Any Spiderman fans out there?
Remember last year when Marvel cast Tom Holland as the new Spiderman? We were all a little disappointed, right? I mean, that’s the third Spiderman franchise in the last decade and they had to go with another white man? Even though Holland was great in Captain America: Civil War (that kid knows how to make you laugh), many audience members were justifiably frustrated.
After all, when Spiderman was first written into the comics, it made sense for him to be a nerdy white dude. He was supposed to be an underdog, the little guy, you know the trope. And as a geeky, science nerd he fit the stereotype.
Fast forward through the rise of Silicon Valley, and now the nerdy white dude is the man. White men have taken over the coding industry and asserted their dominance over the world of computer science. That’s why people were frustrated that another white man was playing Spiderman, because geeky white men are no longer the underdogs.
Although the entertainment industry may not yet have learned from its mistakes, the tech industry seems to be catching up. This past Thursday, Google opened a computer lab named Code Next in Oakland, California with the goal of specifically reaching out to latinx and black students. Code Next hopes to work with the Oakland community to encourage computer science education and grow diversity in the predominantly white-male coding world.
Google chose Oakland as the base for this computer lab for a very particular reason: Oakland is the fourth most multicultural city in the United States.
Today’s technology industry is overwhelmingly the domain of white men. Blacks make up only 7% of the industry and Latinos just 8%, likewise, women only compose 30% of the sector. That distinct lack of color can be linked to a lot of different causes: hiring discrimination, institutionalized racism, and on.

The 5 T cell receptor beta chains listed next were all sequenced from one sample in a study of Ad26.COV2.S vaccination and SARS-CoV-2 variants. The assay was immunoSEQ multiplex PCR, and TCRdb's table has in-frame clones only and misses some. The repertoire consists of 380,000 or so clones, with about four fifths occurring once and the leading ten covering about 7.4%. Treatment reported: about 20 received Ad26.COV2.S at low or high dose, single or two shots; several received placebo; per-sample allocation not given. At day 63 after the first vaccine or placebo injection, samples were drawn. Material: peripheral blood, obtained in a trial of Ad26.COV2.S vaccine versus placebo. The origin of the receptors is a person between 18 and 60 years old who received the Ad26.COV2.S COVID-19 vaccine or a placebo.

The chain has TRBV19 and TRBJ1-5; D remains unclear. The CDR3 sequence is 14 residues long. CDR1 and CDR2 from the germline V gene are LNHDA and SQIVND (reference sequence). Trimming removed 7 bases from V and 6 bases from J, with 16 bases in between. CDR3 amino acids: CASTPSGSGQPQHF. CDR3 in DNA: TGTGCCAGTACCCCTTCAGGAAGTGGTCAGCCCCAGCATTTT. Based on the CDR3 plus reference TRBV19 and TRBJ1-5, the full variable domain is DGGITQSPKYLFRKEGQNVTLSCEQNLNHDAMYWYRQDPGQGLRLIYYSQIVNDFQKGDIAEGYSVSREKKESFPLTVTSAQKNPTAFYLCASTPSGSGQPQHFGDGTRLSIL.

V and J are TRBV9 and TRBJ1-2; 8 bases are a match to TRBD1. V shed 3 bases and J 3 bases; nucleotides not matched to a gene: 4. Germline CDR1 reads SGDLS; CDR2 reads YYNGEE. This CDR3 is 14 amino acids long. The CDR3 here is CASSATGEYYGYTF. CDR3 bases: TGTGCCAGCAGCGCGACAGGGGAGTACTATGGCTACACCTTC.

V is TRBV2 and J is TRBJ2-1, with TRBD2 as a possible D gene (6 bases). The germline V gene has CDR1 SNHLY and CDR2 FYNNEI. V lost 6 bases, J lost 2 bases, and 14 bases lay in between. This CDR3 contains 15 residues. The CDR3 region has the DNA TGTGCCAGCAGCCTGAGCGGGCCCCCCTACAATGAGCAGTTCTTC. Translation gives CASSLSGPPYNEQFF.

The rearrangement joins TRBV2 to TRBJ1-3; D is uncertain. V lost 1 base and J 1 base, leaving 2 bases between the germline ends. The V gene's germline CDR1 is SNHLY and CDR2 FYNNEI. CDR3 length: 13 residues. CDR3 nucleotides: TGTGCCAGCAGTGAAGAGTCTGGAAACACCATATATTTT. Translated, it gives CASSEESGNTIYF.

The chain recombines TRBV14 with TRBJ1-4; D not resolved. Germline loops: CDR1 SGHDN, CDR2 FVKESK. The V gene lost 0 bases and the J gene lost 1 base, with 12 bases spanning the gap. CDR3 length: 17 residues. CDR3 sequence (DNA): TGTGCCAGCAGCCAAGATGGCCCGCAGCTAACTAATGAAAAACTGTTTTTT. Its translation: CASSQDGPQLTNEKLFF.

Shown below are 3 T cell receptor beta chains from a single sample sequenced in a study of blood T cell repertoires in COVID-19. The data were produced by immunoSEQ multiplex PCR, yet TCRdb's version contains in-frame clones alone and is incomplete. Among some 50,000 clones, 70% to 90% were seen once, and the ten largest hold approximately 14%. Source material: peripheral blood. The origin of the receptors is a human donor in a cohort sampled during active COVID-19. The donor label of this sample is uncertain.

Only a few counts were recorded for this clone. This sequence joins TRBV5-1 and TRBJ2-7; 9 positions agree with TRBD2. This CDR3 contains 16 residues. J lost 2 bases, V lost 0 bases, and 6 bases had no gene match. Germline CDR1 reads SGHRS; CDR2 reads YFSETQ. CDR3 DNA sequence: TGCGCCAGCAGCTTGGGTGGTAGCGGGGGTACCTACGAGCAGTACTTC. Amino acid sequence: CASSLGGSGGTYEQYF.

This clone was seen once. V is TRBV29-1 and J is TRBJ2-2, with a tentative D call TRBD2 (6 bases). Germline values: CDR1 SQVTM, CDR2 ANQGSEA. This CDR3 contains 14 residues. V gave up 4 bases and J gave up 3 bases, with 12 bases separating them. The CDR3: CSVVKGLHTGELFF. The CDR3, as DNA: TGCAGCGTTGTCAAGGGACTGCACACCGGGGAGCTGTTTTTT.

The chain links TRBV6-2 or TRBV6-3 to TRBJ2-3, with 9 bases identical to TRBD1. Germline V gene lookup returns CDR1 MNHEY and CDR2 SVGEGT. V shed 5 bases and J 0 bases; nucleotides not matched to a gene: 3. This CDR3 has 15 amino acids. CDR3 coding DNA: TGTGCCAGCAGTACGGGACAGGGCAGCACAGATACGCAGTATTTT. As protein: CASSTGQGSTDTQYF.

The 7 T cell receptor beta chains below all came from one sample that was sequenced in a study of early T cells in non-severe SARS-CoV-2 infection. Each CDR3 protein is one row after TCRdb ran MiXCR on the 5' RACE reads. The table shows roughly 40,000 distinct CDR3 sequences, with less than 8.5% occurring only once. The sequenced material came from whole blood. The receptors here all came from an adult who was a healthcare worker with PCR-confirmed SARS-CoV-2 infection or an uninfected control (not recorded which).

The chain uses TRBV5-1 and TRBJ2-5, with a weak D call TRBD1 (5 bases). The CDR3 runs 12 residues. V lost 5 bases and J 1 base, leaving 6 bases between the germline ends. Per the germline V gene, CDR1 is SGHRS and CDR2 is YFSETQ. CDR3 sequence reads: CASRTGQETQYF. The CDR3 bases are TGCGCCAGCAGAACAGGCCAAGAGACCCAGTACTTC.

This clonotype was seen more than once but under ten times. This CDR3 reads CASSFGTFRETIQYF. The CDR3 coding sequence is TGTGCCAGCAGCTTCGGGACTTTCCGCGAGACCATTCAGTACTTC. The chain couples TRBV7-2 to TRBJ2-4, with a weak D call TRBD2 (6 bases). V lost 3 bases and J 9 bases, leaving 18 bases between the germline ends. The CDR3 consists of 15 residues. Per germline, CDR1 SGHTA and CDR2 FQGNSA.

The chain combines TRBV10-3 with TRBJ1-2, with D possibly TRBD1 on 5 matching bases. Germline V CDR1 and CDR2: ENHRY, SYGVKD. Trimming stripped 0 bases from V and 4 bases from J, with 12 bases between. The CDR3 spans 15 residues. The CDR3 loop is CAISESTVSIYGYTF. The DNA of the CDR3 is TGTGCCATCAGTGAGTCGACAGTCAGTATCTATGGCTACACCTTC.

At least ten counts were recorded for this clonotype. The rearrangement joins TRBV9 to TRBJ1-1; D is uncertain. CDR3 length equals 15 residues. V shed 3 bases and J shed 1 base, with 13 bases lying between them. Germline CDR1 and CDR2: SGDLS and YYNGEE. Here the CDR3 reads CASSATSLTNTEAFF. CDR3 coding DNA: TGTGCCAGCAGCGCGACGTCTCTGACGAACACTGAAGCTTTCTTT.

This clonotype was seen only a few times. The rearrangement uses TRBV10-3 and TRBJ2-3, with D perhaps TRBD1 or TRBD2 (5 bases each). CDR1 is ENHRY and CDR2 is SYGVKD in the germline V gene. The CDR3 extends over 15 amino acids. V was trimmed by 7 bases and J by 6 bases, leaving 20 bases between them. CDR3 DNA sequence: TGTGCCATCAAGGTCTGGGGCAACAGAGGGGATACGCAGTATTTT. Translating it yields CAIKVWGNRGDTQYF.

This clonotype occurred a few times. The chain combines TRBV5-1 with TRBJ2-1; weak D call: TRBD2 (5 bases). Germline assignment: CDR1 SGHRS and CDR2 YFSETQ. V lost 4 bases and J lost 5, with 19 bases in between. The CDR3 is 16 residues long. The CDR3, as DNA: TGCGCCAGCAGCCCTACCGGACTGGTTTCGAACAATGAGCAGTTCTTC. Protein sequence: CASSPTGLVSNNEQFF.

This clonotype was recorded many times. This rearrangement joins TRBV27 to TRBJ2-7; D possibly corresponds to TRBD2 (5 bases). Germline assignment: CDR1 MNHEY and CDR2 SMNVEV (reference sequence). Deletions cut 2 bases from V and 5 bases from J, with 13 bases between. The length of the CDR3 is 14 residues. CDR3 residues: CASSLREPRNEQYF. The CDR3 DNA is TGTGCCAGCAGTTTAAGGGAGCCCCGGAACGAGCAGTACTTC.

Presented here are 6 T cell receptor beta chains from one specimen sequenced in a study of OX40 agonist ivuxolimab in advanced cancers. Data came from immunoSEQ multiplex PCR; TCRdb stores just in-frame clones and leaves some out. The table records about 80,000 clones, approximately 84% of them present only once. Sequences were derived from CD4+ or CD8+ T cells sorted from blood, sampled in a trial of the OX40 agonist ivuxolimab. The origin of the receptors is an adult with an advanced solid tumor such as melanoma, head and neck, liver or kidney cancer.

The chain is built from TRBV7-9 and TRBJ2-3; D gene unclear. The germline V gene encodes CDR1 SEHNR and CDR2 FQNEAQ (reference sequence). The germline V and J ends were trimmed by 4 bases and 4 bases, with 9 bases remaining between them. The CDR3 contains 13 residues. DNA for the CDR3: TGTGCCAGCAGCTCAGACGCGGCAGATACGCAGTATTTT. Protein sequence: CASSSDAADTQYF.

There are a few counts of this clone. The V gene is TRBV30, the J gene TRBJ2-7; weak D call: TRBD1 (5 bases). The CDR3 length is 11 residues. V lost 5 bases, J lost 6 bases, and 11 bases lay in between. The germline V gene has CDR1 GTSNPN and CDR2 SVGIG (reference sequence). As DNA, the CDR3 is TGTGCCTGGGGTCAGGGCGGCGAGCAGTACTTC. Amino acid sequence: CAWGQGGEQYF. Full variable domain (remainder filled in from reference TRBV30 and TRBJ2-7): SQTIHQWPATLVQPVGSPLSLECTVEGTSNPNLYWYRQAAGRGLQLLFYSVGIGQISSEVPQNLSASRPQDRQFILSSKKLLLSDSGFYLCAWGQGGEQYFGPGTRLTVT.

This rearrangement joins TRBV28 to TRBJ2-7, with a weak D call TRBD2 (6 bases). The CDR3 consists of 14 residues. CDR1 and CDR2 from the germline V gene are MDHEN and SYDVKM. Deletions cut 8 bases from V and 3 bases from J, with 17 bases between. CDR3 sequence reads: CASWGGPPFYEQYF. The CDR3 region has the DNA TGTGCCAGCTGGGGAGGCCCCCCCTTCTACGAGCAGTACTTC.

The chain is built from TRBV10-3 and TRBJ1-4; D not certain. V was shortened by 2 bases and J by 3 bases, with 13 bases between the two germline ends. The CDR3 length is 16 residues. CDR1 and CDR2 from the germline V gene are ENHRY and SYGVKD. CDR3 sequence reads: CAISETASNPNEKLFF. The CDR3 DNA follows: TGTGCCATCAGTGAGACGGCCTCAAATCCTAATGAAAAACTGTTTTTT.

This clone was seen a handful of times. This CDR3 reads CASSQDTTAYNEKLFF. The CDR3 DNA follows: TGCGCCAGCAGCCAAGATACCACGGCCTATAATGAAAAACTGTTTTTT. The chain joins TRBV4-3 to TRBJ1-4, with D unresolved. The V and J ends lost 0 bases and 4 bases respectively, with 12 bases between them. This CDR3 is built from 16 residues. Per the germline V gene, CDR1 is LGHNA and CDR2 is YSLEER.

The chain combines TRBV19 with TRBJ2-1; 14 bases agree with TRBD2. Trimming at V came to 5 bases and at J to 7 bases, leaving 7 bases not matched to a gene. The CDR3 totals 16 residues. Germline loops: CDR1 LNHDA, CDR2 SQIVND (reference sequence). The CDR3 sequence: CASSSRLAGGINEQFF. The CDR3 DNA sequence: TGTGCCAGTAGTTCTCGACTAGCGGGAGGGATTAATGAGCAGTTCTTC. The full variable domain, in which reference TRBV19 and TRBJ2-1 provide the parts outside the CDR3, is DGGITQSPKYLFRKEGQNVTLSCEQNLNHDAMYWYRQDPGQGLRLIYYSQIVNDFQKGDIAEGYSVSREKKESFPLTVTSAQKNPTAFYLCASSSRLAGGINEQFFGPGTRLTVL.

Yet one of the main causes that Google emphasizes for this initiative is that 51% of black and 47% of latinx students don’t have computer science classes in their schools. Oakland, on the other hand, hosts a population that is 26% black and 25% latinx. Looks like the perfect place to reverse industry discrimination.
Google has made a concerted effort to engage with the Oakland community in planning Code Next, and will hopefully continue to do so as the program launches. As Errol King of Code Next explained, “We decided from the beginning that we would build with the community, not for the community.” That’s such an important attitude when working with local communities, and especially when working with communities that have historically been marginalized or ignored.
As Code Next grows, Google hopes to launch a second lab in Harlem, New York. Eventually, the plan is to make Code Next into an open-source program that schools and educators across the world can implement.
We can’t wait to see a world where more women and people of color are involved in the computer science industry. It’s a step towards representation that we so direly need. The broader our cultural imagination, the more opportunities for all of us.Diversity in one sector promotes representation, and representation encourages us to push into new fields–that’s something we could all use.
Imagine, in another ten years we could be living in a world where “computer geek” doesn’t just conjure up images of crime-fighting white-superheroes, but pretty much anyone.